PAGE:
The Long Road Ahead

The Long Road Ahead

SUMMARY: I find that the common-sense rules for success are worth following after all, now that I’ve talked to enough about the nuts and bolts of creative people and their businesses to understand just how the rules actually work together.I just got back from a weekend trip to Maine, where I was visiting illustrator and good friend Brad Fitzpatrick. I’ll get into the trip itself later this week, but right now I’m struck by how much my perspective has changed over the past three months.


For many years, I was constantly troubled by just how much work there was to be done for me to get anywhere; the long road looked impossibly and bleakly long. However, three months ago I started outlining the shape of the challenge on my private Google Wave with Colleen™. After 9 weeks of this, I noticed that a profound calm had started to settle over me. My theory-of-the-moment is that over the course of Waving, I’ve actually have dumped what I have in my head in a form where my fellow Waver confirmed that it wasn’t just me imagining things. That is very reassuring. I’ve been talking to lots of people about the nuts and bolts of pursuing art, craft, and survival as a creative person, and I’m seeing the patterns repeat. There are several lessons I’ve seen affirmed over and over again:

  • Make useful things that people already want to buy
  • Own the means of production and distribution as much as possible
  • Be systematic about your approach
  • Have good reporting, the more automated the better
  • Do it over and over again, making or learning something new with every pass
  • Expect resistance from inside and out, and push through it. It’s more likely to be hard than easy.
  • Keep thing simple at first. Blaze the trail before paving it.
  • Improve and refine through many iterations
  • Keep your eyes and ears open for opportunities to resell or adapt what you’ve got for other markets
  • Don’t put all your eggs in one basket

These are tips I’ve heard over and over again, but hearing them was not enough. I’ve talked to at least three or four people now, over the past few weeks, who have followed the above principles and have created something from nothing. This is immensely reassuring and it has me raring to get my hands dirty.


The long road, while still long, now looks like an infinite amount of space to play in, and that is a paradigm-shifting realization.


  1. Arshad Rehman 14 years ago

    I love how you talked about taking things simple because that is where our lives become complicated. We don’t have the ability to handle different goals if we have too many unclear steps. II also like the idea of not putting everything on one thing but more of diversifying your portfolio. Nice blog post! I just started mine up as a college student to success (typical story) but I decided to apply everyone’s suggestion and see if these theories play out right.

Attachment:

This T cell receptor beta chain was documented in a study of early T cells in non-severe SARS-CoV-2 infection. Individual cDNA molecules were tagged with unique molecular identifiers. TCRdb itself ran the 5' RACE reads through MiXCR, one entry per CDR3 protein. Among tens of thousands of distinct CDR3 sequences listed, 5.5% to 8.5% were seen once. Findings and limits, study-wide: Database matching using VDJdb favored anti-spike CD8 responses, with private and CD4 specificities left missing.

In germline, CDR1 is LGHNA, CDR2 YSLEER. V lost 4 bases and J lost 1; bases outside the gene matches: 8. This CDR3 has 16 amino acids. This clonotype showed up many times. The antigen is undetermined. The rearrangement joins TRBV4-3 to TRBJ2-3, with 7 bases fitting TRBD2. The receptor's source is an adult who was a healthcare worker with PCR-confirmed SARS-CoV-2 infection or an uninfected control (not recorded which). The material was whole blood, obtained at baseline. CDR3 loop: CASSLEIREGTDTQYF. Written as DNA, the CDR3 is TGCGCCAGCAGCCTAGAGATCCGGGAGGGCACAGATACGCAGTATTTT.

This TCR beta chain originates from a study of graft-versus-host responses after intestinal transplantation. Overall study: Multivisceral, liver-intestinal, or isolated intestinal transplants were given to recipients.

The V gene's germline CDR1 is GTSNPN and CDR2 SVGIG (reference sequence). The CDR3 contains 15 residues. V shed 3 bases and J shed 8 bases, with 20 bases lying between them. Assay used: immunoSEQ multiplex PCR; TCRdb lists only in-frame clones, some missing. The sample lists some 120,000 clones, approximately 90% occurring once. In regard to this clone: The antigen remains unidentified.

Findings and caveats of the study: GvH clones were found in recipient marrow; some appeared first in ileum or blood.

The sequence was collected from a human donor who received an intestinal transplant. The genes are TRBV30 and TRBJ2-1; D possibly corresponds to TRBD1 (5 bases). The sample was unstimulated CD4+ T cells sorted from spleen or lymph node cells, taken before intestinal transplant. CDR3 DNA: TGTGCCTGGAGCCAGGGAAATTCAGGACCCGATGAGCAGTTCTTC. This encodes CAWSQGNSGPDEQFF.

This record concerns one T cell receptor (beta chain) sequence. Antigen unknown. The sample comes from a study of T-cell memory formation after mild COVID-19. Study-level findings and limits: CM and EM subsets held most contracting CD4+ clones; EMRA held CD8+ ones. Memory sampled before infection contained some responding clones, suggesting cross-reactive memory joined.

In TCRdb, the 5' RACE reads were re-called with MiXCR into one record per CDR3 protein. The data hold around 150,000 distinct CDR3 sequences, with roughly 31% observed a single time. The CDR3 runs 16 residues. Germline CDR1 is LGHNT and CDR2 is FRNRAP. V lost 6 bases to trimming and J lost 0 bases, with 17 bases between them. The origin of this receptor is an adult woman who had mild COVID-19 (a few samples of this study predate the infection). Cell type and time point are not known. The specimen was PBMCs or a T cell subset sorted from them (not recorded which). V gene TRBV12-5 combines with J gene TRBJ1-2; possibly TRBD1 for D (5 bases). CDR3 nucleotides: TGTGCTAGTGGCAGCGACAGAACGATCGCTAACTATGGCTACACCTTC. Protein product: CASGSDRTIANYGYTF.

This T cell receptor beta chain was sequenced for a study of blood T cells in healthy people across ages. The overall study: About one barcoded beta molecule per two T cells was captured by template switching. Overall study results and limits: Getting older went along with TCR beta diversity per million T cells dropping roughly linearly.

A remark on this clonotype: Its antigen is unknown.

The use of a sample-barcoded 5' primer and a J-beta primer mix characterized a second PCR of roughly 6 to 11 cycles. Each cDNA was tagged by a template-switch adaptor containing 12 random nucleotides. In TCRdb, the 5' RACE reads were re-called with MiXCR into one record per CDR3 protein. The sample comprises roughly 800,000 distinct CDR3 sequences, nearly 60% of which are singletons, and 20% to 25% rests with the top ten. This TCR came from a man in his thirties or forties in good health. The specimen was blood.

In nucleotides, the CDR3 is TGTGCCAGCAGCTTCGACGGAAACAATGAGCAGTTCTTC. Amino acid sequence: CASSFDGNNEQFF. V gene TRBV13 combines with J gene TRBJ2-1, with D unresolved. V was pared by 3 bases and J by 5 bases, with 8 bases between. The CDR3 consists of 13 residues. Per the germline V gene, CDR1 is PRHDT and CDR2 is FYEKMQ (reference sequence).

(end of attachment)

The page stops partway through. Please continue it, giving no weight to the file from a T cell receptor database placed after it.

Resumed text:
2. Katz 14 years ago

    I’m getting a bit impatient with having to wait for your ultimate secret to success, David. You know that I will be destroyed by them if I don’t have it from you soon. Be aware of The Craft dear friend. Thank you.

  3. Brad Fitzpatrick 14 years ago

    Nice Dave. One thing I still find sneakily self-destructive is having too many non-related “great” ideas that could be lucrative. Seems like a new one pops up every day so it’s a constant battle to keep the idea beast at bay..

    To distill it down even more: Find something that works and repeat it over and over again until it’s exhausted. THEN (and only then) move on to your next great idea.

    Profound I know… but what’d you expect?? I draw pictures for a living.

  4. Dave Seah 14 years ago

    Arshad: It seems to be a common trap, once that I have had to fall into dozens of time before I noticed what was going on. Imagination that distracts from the Right Now, plus Awareness that does not extend past what’s right in front of us seem to be the two culprits. It seems oxymoronic, doesn’t it?

    Katz: I’m trying to get there as fast as possible, but thanks for reading! :-)

    Brad: That’s pretty profound, dude! A picture’s worth a thousand words, ya know…some of them are bound to be profound, given how much you draw :-)

  5. Jarrod 14 years ago

    These are great lessons that you’ve learned. I especially love the one that states having a systematic approach.

    I often find that I work better when there is a system in place. I love systems they help me keep track, and they create a great sense of organization.

    Love the other lessons too. Great post, keep up the great work!

  6. Arshad Rehman 14 years ago


    Sounds like a oxymoron indeed. Any new ventures you interested in these days?